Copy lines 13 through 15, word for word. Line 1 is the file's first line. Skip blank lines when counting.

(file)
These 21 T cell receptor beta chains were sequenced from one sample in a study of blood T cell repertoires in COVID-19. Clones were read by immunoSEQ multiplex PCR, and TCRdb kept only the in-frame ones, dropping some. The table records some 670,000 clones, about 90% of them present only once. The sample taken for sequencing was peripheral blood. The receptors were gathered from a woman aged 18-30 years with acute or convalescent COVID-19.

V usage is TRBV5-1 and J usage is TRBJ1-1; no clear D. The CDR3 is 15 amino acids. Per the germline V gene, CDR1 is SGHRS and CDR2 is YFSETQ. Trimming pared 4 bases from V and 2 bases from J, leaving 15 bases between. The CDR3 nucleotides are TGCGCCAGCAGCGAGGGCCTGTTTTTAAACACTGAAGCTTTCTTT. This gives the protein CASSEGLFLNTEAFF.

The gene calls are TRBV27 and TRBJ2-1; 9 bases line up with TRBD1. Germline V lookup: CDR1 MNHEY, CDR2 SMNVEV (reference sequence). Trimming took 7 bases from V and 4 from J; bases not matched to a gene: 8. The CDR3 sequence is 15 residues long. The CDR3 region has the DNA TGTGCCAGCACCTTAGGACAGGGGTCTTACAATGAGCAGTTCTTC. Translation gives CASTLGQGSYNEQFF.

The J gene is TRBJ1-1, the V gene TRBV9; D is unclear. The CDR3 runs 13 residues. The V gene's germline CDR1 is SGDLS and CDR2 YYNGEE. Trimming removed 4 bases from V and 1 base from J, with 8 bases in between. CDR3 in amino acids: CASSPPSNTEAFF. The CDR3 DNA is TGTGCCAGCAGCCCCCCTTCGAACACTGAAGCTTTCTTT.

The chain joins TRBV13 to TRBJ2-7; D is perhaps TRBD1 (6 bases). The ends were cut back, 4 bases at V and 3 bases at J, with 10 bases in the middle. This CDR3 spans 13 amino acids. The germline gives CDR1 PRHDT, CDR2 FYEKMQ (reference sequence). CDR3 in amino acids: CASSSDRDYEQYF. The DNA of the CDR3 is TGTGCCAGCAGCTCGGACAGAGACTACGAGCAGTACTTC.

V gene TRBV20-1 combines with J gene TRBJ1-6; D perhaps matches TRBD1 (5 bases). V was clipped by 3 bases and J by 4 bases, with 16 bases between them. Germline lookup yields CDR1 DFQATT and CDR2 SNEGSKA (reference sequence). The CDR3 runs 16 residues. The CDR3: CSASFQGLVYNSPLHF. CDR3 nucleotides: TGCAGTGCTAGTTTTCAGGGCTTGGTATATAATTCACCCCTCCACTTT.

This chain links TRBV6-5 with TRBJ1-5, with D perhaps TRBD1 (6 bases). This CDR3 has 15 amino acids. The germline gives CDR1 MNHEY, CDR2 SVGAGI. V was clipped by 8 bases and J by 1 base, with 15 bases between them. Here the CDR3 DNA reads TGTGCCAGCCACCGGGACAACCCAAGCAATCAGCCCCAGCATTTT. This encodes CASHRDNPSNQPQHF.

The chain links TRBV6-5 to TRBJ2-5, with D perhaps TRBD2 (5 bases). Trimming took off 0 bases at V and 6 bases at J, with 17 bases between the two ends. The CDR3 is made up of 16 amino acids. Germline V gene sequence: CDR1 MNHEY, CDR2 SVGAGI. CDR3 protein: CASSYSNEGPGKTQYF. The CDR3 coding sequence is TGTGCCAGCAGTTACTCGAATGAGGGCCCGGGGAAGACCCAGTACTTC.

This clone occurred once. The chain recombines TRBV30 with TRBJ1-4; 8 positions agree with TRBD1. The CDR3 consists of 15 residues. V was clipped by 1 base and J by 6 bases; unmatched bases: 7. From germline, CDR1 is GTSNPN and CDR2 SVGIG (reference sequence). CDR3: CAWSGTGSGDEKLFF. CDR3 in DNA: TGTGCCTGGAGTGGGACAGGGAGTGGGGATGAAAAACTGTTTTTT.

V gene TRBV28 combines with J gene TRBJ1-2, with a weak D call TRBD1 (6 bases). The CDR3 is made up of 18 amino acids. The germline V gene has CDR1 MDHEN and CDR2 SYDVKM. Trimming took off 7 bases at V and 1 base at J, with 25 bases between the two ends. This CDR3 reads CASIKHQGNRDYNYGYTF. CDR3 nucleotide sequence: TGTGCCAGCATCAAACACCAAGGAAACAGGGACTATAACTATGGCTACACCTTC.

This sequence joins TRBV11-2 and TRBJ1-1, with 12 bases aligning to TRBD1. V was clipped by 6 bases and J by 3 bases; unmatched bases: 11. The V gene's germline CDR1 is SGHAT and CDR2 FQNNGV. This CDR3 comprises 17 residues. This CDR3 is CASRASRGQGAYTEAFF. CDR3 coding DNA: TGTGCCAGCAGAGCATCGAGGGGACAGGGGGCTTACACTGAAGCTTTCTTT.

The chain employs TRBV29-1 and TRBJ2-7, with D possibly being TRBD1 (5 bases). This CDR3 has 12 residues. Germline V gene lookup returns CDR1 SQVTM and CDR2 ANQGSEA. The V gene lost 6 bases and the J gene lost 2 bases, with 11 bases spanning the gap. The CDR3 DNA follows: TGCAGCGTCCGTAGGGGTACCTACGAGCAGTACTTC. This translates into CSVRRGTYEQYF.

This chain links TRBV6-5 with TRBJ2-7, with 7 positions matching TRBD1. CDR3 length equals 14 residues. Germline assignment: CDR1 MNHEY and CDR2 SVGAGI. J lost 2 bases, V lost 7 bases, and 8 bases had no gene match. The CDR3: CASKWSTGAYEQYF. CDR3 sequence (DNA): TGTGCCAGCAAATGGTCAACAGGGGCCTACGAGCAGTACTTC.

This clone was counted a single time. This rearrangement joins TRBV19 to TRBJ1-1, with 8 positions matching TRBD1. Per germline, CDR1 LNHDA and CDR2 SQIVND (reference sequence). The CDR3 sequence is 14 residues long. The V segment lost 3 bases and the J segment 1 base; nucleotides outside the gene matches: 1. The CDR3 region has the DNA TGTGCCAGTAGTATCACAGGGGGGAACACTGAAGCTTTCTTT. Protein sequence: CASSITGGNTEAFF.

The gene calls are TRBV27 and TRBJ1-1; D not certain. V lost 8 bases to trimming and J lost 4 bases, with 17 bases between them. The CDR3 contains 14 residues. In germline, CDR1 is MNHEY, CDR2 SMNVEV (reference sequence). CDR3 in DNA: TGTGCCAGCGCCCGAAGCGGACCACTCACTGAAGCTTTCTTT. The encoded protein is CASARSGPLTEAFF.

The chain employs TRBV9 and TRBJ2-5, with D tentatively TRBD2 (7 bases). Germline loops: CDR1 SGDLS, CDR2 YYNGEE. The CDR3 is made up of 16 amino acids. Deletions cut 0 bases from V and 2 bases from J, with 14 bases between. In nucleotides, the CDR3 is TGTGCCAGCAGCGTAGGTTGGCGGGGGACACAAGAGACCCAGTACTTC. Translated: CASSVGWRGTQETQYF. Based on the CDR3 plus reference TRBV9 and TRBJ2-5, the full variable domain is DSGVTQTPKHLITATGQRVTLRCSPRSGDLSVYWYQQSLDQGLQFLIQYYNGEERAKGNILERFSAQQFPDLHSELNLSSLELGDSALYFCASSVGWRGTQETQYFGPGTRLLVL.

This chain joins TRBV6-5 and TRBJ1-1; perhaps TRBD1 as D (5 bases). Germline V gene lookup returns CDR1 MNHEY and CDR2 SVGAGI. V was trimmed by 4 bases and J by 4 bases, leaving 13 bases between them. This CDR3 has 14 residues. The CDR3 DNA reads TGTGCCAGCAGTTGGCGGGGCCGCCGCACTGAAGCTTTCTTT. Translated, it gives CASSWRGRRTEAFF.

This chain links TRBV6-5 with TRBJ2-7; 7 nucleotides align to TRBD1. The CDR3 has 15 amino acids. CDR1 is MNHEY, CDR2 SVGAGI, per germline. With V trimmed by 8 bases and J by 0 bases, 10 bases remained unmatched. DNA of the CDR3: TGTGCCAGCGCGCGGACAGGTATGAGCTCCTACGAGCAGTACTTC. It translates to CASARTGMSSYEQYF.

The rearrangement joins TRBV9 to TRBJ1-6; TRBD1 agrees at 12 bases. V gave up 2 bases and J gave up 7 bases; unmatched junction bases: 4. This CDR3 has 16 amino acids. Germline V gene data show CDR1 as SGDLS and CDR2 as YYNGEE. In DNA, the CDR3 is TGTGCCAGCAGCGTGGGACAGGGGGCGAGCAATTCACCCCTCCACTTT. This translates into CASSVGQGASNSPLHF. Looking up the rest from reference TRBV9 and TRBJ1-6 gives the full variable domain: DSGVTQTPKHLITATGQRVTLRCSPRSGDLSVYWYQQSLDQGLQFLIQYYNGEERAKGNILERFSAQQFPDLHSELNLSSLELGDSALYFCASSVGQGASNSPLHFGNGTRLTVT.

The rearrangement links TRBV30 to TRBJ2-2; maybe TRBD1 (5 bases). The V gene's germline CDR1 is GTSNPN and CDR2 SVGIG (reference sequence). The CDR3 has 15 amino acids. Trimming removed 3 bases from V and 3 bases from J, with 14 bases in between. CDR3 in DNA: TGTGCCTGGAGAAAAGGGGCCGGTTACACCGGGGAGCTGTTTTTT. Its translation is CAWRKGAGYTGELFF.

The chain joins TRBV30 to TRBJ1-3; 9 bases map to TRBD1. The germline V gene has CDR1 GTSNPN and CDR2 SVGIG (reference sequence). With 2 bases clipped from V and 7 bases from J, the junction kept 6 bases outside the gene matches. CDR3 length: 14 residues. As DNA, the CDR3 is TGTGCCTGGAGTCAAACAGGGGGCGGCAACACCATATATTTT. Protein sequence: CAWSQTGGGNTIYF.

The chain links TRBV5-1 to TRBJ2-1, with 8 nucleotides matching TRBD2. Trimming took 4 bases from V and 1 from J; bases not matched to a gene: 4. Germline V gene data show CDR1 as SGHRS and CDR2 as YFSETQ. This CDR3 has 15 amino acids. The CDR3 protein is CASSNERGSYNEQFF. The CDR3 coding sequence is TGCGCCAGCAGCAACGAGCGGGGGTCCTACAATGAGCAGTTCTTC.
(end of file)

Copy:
This chain links TRBV6-5 with TRBJ2-7, with 7 positions matching TRBD1. CDR3 length equals 14 residues. Germline assignment: CDR1 MNHEY and CDR2 SVGAGI. J lost 2 bases, V lost 7 bases, and 8 bases had no gene match. The CDR3: CASKWSTGAYEQYF. CDR3 sequence (DNA): TGTGCCAGCAAATGGTCAACAGGGGCCTACGAGCAGTACTTC.

This clone was counted a single time. This rearrangement joins TRBV19 to TRBJ1-1, with 8 positions matching TRBD1. Per germline, CDR1 LNHDA and CDR2 SQIVND (reference sequence). The CDR3 sequence is 14 residues long. The V segment lost 3 bases and the J segment 1 base; nucleotides outside the gene matches: 1. The CDR3 region has the DNA TGTGCCAGTAGTATCACAGGGGGGAACACTGAAGCTTTCTTT. Protein sequence: CASSITGGNTEAFF.

The gene calls are TRBV27 and TRBJ1-1; D not certain. V lost 8 bases to trimming and J lost 4 bases, with 17 bases between them. The CDR3 contains 14 residues. In germline, CDR1 is MNHEY, CDR2 SMNVEV (reference sequence). CDR3 in DNA: TGTGCCAGCGCCCGAAGCGGACCACTCACTGAAGCTTTCTTT. The encoded protein is CASARSGPLTEAFF.